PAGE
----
In carcinoma antrum cases the duration of abdominal pain varied from 1 months to 1 year. Sixteen cases of pyloric carcinoma had past history suggestive of APD. Previous history of peptic ulcer disease was reported in 35(19.0%) patients.

In agreement with other studies, (4,5,12,13,14,15) the diagnosis of gastric outlet obstruction in this study was based on clinical presentation, an upper gastrointestinal barium study, and/or an inability during upper endoscopy to intubate the second portion of the duodenum (Upper gastrointestinal endoscopy) and confirmed by histology and intra-operative findings. Other diagnostic investigations included abdominal ultrasound and computerized tomography (CT) scan.

The clinical presentation of gastric outlet obstruction in our patients is not different from those in other studies, (5,12,13,14,15) with non-bilious vomiting being common to all the patients. Pallor was present in 77.9% of cases. Visible gastric peristalsis and succussion splash were more prominent in Cicatrised Duodenal Ulcer. The very high incidence of visible gastric peristalsis (77.9%) in the present series due to the late presentation of the patients to the reaching hospital after taking treatment for months together in peripheral centres.

Blood group 'O' was common in cicatrized duodenal ulcer patients [77.7%] followed by blood group 'A' [11.1%]. This is significant as persons of blood group 'O' are about three times more likely to develop acid peptic disease than persons of other blood groups. Blood group 'A' was common in malignant cases [40.6%].

In the present series all cases were subjected to serum electrolyte estimation. Out of them 20 cases [40%] showed electrolyte imbalance. In the series of Maichel L Schwartz (16) electrolyte imbalance was present in 30% patients.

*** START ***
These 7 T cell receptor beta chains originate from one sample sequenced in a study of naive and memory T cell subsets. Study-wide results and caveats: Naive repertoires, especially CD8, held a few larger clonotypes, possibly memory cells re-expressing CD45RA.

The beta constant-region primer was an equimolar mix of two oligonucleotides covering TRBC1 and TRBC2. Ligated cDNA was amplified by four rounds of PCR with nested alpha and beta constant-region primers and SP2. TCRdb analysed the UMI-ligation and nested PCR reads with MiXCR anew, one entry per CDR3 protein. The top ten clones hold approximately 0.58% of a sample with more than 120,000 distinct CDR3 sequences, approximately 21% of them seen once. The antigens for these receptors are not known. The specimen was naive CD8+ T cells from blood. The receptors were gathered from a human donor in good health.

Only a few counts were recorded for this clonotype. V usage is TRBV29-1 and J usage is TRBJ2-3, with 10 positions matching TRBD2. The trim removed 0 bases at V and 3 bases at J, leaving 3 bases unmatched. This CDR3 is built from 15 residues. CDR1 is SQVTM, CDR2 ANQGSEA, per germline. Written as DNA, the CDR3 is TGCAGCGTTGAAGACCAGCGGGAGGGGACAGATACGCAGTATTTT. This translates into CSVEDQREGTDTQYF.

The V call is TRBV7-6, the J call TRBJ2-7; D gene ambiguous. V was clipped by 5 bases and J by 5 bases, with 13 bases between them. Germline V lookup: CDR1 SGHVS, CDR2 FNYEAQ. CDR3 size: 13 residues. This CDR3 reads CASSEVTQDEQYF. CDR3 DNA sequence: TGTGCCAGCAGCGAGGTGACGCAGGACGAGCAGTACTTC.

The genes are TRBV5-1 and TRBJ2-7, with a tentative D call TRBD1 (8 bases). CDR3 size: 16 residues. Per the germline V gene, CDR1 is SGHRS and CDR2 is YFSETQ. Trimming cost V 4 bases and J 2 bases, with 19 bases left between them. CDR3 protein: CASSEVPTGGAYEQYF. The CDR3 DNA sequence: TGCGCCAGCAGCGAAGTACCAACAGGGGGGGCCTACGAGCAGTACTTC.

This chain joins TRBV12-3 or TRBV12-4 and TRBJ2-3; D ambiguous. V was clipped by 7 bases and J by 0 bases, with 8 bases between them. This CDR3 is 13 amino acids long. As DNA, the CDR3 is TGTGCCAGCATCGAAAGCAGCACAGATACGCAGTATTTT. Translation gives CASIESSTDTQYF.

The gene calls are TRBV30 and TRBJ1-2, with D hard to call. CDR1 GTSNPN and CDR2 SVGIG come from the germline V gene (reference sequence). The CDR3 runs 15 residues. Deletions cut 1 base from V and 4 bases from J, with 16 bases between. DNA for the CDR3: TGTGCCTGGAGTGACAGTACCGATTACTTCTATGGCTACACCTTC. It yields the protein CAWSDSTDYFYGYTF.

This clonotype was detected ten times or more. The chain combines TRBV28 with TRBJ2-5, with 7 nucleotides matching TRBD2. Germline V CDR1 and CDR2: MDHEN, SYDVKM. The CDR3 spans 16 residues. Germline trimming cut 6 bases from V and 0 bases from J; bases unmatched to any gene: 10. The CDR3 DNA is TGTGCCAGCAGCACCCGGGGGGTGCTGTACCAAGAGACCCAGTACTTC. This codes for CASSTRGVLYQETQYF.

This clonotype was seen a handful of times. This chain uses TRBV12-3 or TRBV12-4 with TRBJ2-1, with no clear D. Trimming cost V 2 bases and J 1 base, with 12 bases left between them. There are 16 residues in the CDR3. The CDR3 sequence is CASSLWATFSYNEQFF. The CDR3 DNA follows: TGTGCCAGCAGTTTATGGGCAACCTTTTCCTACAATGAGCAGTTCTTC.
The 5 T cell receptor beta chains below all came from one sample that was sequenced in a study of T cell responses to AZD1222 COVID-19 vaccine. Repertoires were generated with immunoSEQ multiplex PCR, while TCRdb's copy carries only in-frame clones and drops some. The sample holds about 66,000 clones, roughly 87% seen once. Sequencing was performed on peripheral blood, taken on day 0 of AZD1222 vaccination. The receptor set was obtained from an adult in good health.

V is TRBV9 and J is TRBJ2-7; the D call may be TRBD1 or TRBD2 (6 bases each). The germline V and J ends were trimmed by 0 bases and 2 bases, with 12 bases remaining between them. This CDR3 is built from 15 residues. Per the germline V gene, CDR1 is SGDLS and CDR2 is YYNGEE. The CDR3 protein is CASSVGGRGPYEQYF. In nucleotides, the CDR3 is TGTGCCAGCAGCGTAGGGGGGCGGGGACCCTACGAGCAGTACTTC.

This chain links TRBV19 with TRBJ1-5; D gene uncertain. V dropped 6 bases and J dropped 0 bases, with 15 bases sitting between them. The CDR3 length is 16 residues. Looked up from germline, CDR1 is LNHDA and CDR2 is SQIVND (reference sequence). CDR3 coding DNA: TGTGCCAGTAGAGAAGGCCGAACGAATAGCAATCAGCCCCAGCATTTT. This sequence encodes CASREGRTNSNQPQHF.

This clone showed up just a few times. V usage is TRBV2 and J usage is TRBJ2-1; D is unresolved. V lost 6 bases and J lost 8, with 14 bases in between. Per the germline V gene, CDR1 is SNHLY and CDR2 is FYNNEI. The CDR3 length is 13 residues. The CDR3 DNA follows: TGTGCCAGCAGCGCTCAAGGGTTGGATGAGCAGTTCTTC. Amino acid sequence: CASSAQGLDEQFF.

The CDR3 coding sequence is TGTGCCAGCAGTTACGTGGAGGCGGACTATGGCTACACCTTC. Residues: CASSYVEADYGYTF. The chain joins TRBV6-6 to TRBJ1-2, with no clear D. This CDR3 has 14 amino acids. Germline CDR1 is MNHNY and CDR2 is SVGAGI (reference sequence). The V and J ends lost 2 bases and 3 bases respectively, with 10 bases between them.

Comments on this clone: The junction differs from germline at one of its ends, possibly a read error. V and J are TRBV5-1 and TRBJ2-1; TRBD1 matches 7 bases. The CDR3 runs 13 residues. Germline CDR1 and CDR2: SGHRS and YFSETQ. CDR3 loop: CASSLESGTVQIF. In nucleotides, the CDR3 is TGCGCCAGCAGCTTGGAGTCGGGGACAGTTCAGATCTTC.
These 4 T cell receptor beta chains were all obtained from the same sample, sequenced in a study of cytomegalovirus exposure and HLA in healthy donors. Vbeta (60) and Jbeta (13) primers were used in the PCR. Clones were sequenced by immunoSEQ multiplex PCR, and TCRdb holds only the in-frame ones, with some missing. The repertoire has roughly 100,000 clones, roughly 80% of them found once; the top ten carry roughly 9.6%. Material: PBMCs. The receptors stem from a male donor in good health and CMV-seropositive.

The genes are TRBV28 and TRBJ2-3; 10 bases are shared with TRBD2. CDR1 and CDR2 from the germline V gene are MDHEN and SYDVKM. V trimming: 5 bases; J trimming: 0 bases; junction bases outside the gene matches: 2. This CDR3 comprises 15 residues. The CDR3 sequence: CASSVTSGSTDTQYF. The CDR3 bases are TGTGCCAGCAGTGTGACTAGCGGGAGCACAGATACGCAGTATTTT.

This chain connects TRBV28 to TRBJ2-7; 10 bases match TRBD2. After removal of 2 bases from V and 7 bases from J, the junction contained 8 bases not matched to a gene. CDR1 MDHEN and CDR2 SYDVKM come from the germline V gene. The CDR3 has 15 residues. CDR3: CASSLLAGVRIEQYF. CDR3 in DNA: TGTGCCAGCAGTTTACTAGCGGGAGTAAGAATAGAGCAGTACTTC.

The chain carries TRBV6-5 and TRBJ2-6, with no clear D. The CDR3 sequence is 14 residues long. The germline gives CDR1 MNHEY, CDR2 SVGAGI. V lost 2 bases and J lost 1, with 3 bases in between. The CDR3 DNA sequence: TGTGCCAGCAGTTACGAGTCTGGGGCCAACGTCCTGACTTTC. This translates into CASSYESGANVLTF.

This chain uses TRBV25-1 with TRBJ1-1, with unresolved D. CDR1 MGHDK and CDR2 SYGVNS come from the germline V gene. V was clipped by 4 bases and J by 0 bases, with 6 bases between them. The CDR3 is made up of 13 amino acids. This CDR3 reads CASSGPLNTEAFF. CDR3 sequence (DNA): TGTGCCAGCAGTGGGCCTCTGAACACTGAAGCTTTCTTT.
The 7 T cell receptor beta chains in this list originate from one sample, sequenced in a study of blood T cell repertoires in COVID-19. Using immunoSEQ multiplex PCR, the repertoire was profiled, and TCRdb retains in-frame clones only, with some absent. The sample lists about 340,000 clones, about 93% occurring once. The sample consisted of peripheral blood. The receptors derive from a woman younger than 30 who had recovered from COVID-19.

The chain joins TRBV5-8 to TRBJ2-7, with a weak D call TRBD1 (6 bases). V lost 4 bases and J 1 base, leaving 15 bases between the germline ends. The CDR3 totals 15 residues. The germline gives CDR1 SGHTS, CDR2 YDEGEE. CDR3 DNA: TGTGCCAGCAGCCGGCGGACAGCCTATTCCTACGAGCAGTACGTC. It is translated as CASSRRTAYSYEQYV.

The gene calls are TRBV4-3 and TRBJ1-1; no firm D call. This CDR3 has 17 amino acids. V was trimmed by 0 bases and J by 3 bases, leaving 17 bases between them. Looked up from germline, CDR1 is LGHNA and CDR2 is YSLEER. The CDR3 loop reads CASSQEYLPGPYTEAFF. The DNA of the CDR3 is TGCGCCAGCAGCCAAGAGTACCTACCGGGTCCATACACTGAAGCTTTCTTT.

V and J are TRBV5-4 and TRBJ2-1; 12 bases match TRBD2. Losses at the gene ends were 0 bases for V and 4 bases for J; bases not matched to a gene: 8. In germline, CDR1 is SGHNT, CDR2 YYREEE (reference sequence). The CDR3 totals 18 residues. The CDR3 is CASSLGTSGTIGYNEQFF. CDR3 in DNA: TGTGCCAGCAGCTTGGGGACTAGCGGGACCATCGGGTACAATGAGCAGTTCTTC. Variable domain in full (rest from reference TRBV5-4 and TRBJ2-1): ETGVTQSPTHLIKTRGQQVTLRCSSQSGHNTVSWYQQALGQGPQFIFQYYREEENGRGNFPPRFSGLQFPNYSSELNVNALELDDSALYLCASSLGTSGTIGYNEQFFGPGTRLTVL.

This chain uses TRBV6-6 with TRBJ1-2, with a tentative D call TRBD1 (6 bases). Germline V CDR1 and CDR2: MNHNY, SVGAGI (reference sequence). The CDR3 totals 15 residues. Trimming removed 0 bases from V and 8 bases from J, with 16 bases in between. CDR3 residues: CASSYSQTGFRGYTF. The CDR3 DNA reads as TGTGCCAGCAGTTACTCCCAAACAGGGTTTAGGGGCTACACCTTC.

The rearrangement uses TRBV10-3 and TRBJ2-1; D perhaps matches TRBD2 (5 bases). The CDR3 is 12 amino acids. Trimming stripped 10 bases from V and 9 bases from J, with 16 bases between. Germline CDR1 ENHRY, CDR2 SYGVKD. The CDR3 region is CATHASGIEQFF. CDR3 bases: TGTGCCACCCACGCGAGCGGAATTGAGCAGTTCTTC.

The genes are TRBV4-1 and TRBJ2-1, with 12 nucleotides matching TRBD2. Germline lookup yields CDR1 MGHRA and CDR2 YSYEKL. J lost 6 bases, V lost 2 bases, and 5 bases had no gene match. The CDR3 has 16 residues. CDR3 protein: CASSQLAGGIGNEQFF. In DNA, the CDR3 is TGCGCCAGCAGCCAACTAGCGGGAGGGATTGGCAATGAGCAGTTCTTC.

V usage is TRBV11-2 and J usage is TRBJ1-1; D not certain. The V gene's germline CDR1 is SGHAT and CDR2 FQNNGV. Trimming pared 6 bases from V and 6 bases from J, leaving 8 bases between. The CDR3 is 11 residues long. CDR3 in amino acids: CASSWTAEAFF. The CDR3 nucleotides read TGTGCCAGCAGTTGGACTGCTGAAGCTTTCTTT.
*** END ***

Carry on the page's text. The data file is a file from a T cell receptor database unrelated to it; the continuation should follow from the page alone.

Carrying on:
Upper GI endoscopy was done in all cases [100%]. 32 cases [64%] had pyloric antral Carcinoma in which 23 cases had fungating growth and the rest 9 had ulcerative growth and 18[36%] had cicatrized duodenal ulcer. One of the cases with bleeding ulcerative growth which was reported as chronic inflammatory lesion in histopathology report of endoscopic biopsy proved to be intestinal type of adenocarcinoma after surgery, where subtotal gastrectomy with Billroth II anastomosis was undertaken in view of bleeding ulcerative growth. Two cases presented in the late stage, where during endoscopy they were found to have growth spreading along the greater and lesser curvatures upto the fundus where Palliative feeding Jejunostomy was undertaken. Two cases who had previously undergone gastrojejunostomy presented with antral growth where Feeding Jejunostomy alone was done.

In the present series, 100% of cicatrized duodenal ulcer patients underwent truncal vagotomy with posterior gastrojejunostomy as in the study by Hyasinta Jaka et al. (8) In carcinoma of pyloric antrum cases, 56.25% patients underwent Billroth II Polya gastrectomy after subtotal resection and 25% patients underwent anterior gastrojejunostomy and 18.75% underwent feeding jejunostomy alone. For few of our patients linear staplers were used to perform the resection and anastomosis which resulted in lesser operative time.

In unresectable cases only anterior gastro jejunostomy and feeding jejunostomy were done as the self-expandable metallic stents are not available in our hospital.